The WSJ describes how a doctoral student, working on his own time, put together a dossier on North Korea better than anything in open source, and possibly, better than many classified studies. Curtis Melvin did it by creating a “go to place” for intelligence fusion on North Korea and carefully piecing the puzzle together.
Mr. Melvin is at the center of a dozen or so citizen snoops who have spent the past two years filling in the blanks on the map of one of the world’s most secretive countries. Seeking clues in photos, news reports and eyewitness accounts, they affix labels to North Korean structures and landscapes captured by Google Earth, an online service that stitches satellite pictures into a virtual globe. The result is an annotated North Korea of rocket-launch sites, prison camps and elite palaces on white-sand beaches. … An economist who studies developing countries and has traveled from Turkmenistan to Zimbabwe, Mr. Melvin started his project in early 2007 to designate places he visited on two group tours to North Korea earlier this decade. He shared it on several North Korea-related Web sites. …
People soon started sending him locations they knew, from tourist sites to airfields tucked into valleys near South Korea. Mr. Melvin says that sadness for North Koreans’ plight, and the fascination of discovery, motivated him to continue.
Five years ago, while analyzing the way in which newspapers covered an atrocity story describing an American attack on an Iraqi wedding party, I wrote: “although the news media functions as the civilian intelligence system, collecting raw data, processing it and distributing it to the public, for historical reasons it lacks many of the features which professional intelligence systems have evolved over the years: namely a system of grading information by reliability and existence of analytic cell whose function is to follow the developments and update the results.” More recently, looking at an article in which Wikipedia corrected a hoax story far more quickly than the mainstream press, I observed that:
One of the things that Wikipedia does far better than journalism — apart from having “many eyes” to make its bugs shallow, is that it maintains a lineage of its information. For example, the version history of the entry on Maurice Jarre is shown on this page. By treating edits like a database transaction log (which in fact it is), and thereby tracking inserts, edits and deletes, you can ‘play back’ the evolution of a piece of information just like a movie. You can restore to any point in time. This tremendously powerful feature makes Wikipedia, for all its defects architecturally better than the press. You can not only see the hoax entry come and go, it is possible to see how the Wikipedia editors dealt with it.
The question that jumps out of the Curtis Melvin story is why the New York Times, with the resources it had in its heyday, couldn’t do something as neat as this. Why did late 20th century journalism simply ignore the best practice in the intelligence fields and in information technology and stick to the old architecture with all its obvious defects? In the Sherlock Holmes story The Silver Blaze, Sherlock Holmes describes the signifance of the dog that didn’t bark in the night.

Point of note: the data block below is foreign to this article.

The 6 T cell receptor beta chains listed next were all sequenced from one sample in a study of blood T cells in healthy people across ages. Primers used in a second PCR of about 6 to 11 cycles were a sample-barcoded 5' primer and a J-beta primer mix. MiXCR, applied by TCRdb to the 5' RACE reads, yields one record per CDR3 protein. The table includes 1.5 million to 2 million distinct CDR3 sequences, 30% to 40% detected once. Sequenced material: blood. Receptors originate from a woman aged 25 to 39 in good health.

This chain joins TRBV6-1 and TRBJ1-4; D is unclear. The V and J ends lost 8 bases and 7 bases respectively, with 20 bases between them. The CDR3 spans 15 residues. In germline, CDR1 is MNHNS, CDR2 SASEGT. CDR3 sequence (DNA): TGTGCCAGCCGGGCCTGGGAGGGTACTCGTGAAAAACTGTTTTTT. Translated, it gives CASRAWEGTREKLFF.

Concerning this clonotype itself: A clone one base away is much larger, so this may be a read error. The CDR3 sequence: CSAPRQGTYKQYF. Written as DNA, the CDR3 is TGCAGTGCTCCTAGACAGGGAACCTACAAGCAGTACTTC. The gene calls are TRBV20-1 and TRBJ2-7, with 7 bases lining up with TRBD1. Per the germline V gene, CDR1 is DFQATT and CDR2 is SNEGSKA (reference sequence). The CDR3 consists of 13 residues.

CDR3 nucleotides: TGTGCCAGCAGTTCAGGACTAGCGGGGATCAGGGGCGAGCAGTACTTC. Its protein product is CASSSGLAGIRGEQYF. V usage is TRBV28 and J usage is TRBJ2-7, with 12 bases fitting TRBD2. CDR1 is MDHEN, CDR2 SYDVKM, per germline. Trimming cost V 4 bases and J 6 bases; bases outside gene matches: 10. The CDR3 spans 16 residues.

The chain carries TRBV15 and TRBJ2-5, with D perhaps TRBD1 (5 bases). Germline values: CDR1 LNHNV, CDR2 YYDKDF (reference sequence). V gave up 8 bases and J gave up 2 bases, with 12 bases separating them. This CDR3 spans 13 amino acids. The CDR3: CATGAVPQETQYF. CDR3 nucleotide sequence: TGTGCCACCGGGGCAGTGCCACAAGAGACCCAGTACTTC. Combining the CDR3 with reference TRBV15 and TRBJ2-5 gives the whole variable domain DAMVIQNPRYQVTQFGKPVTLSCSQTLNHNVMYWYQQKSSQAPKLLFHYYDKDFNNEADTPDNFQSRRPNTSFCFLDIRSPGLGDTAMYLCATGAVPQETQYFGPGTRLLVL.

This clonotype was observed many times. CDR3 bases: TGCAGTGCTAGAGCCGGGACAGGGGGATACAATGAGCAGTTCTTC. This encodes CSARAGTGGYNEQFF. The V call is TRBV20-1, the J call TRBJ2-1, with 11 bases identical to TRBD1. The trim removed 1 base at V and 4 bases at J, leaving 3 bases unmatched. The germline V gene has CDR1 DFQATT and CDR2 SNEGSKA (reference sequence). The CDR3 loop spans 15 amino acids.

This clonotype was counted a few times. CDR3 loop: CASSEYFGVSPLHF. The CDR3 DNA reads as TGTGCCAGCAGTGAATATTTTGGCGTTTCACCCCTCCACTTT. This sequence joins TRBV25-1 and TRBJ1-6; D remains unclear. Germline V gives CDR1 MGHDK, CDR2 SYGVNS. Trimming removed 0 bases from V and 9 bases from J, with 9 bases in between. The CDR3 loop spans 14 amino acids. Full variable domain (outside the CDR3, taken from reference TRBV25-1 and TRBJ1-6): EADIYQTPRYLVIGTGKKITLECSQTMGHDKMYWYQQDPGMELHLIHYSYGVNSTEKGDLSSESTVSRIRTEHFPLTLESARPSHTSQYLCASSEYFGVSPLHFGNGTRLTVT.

Gregory (Scotland Yard detective): “Is there any other point to which you would wish to draw my attention?”
Holmes: “To the curious incident of the dog in the night-time.”
Gregory: “The dog did nothing in the night-time.”
Holmes: “That was the curious incident.”
The question of why the newspapers didn’t do it is best left to historians to ponder. Perhaps I was right to say, “one possible reason was that the media did not want to. Newspapers were not in the information business. They were in the narrative business; and in that profession an editor’s chief ambition is to retain the power to keep his tale in the service of whichever great ideology or personal lord he served.” Perhaps Curtis Melvin’s site will evolve into a network of colleagues, who like astronomers, will parcel out North Korea into sectors, according to spectrum and knowledge domain until they discover more about it than perhaps even the Dear Leader knows. Who can say where it will lead: will such efforts continue to flourish or will pressure be exerted to bring the flood of knowledge back within the old bounds? Are we living in the golden age of political discovery that will soon be past or simply waiting on verge of something even greater? Whatever happens next, it’s been a great ride.
What though the radiance
which was once so bright
Be now for ever taken from my sight,
Though nothing can bring back the hour
Of splendour in the grass,
of glory in the flower,
We will grieve not, rather find
Strength in what remains behind.
Or maybe just find the waterslide in Kim Jon Il’s palace.